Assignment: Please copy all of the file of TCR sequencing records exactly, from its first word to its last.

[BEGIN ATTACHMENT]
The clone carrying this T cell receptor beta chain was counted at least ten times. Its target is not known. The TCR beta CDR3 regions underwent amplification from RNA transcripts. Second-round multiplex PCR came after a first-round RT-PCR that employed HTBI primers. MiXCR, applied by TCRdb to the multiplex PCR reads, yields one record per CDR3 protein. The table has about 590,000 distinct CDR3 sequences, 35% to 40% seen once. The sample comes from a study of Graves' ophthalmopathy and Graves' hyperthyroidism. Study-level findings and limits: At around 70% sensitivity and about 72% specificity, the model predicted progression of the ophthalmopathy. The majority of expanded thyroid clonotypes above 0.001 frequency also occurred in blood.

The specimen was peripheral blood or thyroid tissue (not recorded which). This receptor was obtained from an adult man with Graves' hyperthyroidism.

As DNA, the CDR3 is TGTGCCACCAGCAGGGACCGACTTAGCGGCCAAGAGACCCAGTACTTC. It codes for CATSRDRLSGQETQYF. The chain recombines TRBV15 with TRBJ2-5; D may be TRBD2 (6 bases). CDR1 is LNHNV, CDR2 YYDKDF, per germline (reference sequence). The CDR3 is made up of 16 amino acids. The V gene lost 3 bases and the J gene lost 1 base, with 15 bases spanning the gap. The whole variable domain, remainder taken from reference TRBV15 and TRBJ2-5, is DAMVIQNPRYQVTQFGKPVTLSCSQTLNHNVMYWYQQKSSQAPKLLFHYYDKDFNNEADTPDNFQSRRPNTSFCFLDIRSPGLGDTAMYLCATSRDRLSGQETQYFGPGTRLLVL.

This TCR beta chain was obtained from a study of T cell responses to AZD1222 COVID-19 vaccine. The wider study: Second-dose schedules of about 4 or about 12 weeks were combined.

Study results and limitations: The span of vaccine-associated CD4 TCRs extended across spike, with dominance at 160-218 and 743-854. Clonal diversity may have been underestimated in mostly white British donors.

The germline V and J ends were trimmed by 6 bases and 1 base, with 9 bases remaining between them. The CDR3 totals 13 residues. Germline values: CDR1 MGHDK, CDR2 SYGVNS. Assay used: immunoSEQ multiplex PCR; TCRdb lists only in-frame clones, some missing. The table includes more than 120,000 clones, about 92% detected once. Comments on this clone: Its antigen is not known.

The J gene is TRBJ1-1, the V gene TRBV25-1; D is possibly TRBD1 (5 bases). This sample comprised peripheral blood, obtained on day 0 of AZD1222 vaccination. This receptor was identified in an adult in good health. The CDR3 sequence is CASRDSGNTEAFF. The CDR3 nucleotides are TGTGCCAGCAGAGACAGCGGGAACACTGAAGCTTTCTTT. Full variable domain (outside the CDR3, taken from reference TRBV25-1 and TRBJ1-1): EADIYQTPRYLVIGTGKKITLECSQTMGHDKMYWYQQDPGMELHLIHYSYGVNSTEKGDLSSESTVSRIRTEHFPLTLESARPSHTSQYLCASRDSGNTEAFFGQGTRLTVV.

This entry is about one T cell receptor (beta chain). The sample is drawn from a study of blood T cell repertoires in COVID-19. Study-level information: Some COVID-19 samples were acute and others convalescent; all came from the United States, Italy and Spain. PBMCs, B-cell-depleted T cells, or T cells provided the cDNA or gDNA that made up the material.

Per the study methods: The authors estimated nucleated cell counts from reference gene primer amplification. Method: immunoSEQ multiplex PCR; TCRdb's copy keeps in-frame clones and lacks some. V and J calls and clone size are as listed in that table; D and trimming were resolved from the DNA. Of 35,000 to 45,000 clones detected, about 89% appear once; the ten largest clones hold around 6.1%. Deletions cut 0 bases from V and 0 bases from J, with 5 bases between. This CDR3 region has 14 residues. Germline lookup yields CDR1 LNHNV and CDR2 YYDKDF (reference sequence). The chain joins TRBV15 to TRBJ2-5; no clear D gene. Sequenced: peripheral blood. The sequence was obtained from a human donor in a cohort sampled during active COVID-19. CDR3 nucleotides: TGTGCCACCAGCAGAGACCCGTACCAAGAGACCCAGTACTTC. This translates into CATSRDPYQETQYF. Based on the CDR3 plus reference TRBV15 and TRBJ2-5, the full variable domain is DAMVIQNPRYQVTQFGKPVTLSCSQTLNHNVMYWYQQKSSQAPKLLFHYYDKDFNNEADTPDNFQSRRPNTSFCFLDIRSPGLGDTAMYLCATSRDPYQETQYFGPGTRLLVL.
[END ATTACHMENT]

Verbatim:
The clone carrying this T cell receptor beta chain was counted at least ten times. Its target is not known. The TCR beta CDR3 regions underwent amplification from RNA transcripts. Second-round multiplex PCR came after a first-round RT-PCR that employed HTBI primers. MiXCR, applied by TCRdb to the multiplex PCR reads, yields one record per CDR3 protein. The table has about 590,000 distinct CDR3 sequences, 35% to 40% seen once. The sample comes from a study of Graves' ophthalmopathy and Graves' hyperthyroidism. Study-level findings and limits: At around 70% sensitivity and about 72% specificity, the model predicted progression of the ophthalmopathy. The majority of expanded thyroid clonotypes above 0.001 frequency also occurred in blood.

The specimen was peripheral blood or thyroid tissue (not recorded which). This receptor was obtained from an adult man with Graves' hyperthyroidism.

As DNA, the CDR3 is TGTGCCACCAGCAGGGACCGACTTAGCGGCCAAGAGACCCAGTACTTC. It codes for CATSRDRLSGQETQYF. The chain recombines TRBV15 with TRBJ2-5; D may be TRBD2 (6 bases). CDR1 is LNHNV, CDR2 YYDKDF, per germline (reference sequence). The CDR3 is made up of 16 amino acids. The V gene lost 3 bases and the J gene lost 1 base, with 15 bases spanning the gap. The whole variable domain, remainder taken from reference TRBV15 and TRBJ2-5, is DAMVIQNPRYQVTQFGKPVTLSCSQTLNHNVMYWYQQKSSQAPKLLFHYYDKDFNNEADTPDNFQSRRPNTSFCFLDIRSPGLGDTAMYLCATSRDRLSGQETQYFGPGTRLLVL.

This TCR beta chain was obtained from a study of T cell responses to AZD1222 COVID-19 vaccine. The wider study: Second-dose schedules of about 4 or about 12 weeks were combined.

Study results and limitations: The span of vaccine-associated CD4 TCRs extended across spike, with dominance at 160-218 and 743-854. Clonal diversity may have been underestimated in mostly white British donors.

The germline V and J ends were trimmed by 6 bases and 1 base, with 9 bases remaining between them. The CDR3 totals 13 residues. Germline values: CDR1 MGHDK, CDR2 SYGVNS. Assay used: immunoSEQ multiplex PCR; TCRdb lists only in-frame clones, some missing. The table includes more than 120,000 clones, about 92% detected once. Comments on this clone: Its antigen is not known.

The J gene is TRBJ1-1, the V gene TRBV25-1; D is possibly TRBD1 (5 bases). This sample comprised peripheral blood, obtained on day 0 of AZD1222 vaccination. This receptor was identified in an adult in good health. The CDR3 sequence is CASRDSGNTEAFF. The CDR3 nucleotides are TGTGCCAGCAGAGACAGCGGGAACACTGAAGCTTTCTTT. Full variable domain (outside the CDR3, taken from reference TRBV25-1 and TRBJ1-1): EADIYQTPRYLVIGTGKKITLECSQTMGHDKMYWYQQDPGMELHLIHYSYGVNSTEKGDLSSESTVSRIRTEHFPLTLESARPSHTSQYLCASRDSGNTEAFFGQGTRLTVV.

This entry is about one T cell receptor (beta chain). The sample is drawn from a study of blood T cell repertoires in COVID-19. Study-level information: Some COVID-19 samples were acute and others convalescent; all came from the United States, Italy and Spain. PBMCs, B-cell-depleted T cells, or T cells provided the cDNA or gDNA that made up the material.

Per the study methods: The authors estimated nucleated cell counts from reference gene primer amplification. Method: immunoSEQ multiplex PCR; TCRdb's copy keeps in-frame clones and lacks some. V and J calls and clone size are as listed in that table; D and trimming were resolved from the DNA. Of 35,000 to 45,000 clones detected, about 89% appear once; the ten largest clones hold around 6.1%. Deletions cut 0 bases from V and 0 bases from J, with 5 bases between. This CDR3 region has 14 residues. Germline lookup yields CDR1 LNHNV and CDR2 YYDKDF (reference sequence). The chain joins TRBV15 to TRBJ2-5; no clear D gene. Sequenced: peripheral blood. The sequence was obtained from a human donor in a cohort sampled during active COVID-19. CDR3 nucleotides: TGTGCCACCAGCAGAGACCCGTACCAAGAGACCCAGTACTTC. This translates into CATSRDPYQETQYF. Based on the CDR3 plus reference TRBV15 and TRBJ2-5, the full variable domain is DAMVIQNPRYQVTQFGKPVTLSCSQTLNHNVMYWYQQKSSQAPKLLFHYYDKDFNNEADTPDNFQSRRPNTSFCFLDIRSPGLGDTAMYLCATSRDPYQETQYFGPGTRLLVL.